How Taylor Decker retrieved the ball from his first-ever TD catch

ALLEN PARK, Mich. -- The power of social media reconnected Detroit Lions offensive tackle Taylor Decker with his discarded-into-the-Ford-Field-stands football from his first-ever touchdown two weeks ago against the Los Angeles Rams.

It is sitting on the windowsill in his Detroit-area home for now -- he's not sure exactly what he's going to do with it -- but he's glad that it finally returned to him after he tossed it away spontaneously. And it wasn't too complicated a process for him to get it back.

Soon after the Lions' 30-16 loss on Dec. 2, Decker took to Instagram and Twitter in search of the ball, his first touchdown on any level of football. About 45 minutes later, he said, he heard from the man who caught the ball.

"I got a bunch of DMs of people saying that they knew who it was and pictures of the guy," Decker said. "Then that guy made a Twitter and he sent me a picture of the ball and his ticket because everyone was telling me what row and section he was.

"I'm like, ‘All right, there he is. That's the guy.' It was pretty easy."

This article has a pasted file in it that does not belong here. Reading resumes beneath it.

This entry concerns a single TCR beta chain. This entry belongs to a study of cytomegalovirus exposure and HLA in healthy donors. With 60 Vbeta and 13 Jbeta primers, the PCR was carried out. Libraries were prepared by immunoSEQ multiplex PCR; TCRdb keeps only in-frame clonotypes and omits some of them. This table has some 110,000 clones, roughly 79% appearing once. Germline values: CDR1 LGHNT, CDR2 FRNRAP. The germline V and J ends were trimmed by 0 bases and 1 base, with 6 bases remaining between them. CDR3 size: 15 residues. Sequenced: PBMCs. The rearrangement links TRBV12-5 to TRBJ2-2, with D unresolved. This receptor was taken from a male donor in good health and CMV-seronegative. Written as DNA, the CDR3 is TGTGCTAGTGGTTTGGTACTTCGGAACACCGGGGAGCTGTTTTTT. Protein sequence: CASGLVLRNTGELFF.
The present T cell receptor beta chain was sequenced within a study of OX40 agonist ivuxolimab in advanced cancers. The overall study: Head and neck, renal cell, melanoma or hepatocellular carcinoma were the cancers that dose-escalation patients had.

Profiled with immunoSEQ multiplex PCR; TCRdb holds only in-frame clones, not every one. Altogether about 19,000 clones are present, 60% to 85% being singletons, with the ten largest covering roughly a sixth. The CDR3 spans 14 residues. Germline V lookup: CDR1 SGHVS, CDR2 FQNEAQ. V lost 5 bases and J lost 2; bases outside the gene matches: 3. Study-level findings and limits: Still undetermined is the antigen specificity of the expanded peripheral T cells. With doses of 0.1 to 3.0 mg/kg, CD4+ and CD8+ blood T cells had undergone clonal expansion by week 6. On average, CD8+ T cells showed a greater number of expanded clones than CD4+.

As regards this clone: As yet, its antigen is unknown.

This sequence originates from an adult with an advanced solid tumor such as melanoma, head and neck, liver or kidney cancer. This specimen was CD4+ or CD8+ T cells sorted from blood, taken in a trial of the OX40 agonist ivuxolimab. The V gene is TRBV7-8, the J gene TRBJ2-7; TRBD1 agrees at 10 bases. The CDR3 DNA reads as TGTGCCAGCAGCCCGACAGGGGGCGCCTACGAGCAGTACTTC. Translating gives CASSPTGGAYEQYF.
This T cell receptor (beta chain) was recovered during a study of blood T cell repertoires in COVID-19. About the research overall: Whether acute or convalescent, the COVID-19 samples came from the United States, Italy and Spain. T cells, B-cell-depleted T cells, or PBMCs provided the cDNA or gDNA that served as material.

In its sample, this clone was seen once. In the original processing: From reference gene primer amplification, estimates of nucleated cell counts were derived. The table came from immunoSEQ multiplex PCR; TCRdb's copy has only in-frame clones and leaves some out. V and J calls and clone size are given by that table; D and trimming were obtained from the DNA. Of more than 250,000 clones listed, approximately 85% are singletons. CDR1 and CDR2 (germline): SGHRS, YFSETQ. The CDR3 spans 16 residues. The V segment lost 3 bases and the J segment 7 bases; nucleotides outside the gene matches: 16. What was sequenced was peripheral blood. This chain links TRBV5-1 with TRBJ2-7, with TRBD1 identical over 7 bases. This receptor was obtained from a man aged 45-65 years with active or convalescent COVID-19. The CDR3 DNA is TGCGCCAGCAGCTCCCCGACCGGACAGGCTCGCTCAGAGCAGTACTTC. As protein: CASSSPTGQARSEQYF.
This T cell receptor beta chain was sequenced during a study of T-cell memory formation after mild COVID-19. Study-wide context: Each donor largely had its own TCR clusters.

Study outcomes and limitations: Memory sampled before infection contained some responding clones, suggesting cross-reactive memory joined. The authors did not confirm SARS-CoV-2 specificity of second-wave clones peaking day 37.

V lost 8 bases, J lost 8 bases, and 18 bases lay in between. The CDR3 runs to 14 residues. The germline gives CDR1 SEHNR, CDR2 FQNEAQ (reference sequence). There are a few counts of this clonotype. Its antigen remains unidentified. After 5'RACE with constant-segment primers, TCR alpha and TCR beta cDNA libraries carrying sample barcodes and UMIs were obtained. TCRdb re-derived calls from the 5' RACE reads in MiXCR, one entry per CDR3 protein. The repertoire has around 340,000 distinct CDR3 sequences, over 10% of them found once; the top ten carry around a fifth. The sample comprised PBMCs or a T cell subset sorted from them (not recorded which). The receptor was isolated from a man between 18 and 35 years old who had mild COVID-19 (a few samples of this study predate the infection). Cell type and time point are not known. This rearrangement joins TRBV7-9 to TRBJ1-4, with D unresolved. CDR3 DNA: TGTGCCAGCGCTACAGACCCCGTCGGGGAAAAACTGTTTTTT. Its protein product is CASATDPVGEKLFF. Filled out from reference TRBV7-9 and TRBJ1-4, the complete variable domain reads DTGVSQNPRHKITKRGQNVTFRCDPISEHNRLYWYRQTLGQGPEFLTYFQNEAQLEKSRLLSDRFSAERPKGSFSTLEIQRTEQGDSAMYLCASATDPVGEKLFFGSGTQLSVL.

Decker then went through the short process of verifying the ball was legitimate. The man, whom Decker declined to name but who a story from the man's hometown newspaper said is Bill Zerbst, sent Decker a picture of his ticket to the game and a picture of the ball guarded by his baby.

Decker also went to the Lions' equipment staff, asking how he could verify it.

"They were like, ‘Well, the officials mark on all of them,'" Decker said.

The ball, labeled No. 1 according to Decker, corresponded with the markings the equipment people gave Decker, so he knew it was legitimate. There was also a secondary code, which Decker didn't remember, that also matched up.

Then he sent Zerbst a prepaid box to send the ball in and paid for all the shipping so he could retrieve it. Decker declined to say what he and Zerbst agreed upon for Decker to get the ball back, but the third-year pro said he was going to make sure Zerbst was well taken care of.

A week later, Decker saw Miami Dolphins running back Kenyan Drake do the same thing after he scored to beat New England on the final play. He empathized.

"I was like, ‘Been there. Been there,'" Decker said. "It was funny. Everybody was like, ‘Why would you throw it if you wanted to keep it?'

"I'm like, people say, 'Act like you've been there before.' I hadn't."

Decker said that he hasn't lobbied for more receptions since his one catch and that if he ever scores another touchdown, he doesn't know what he'll do. But TD No. 1, that's safely back in his hands once again.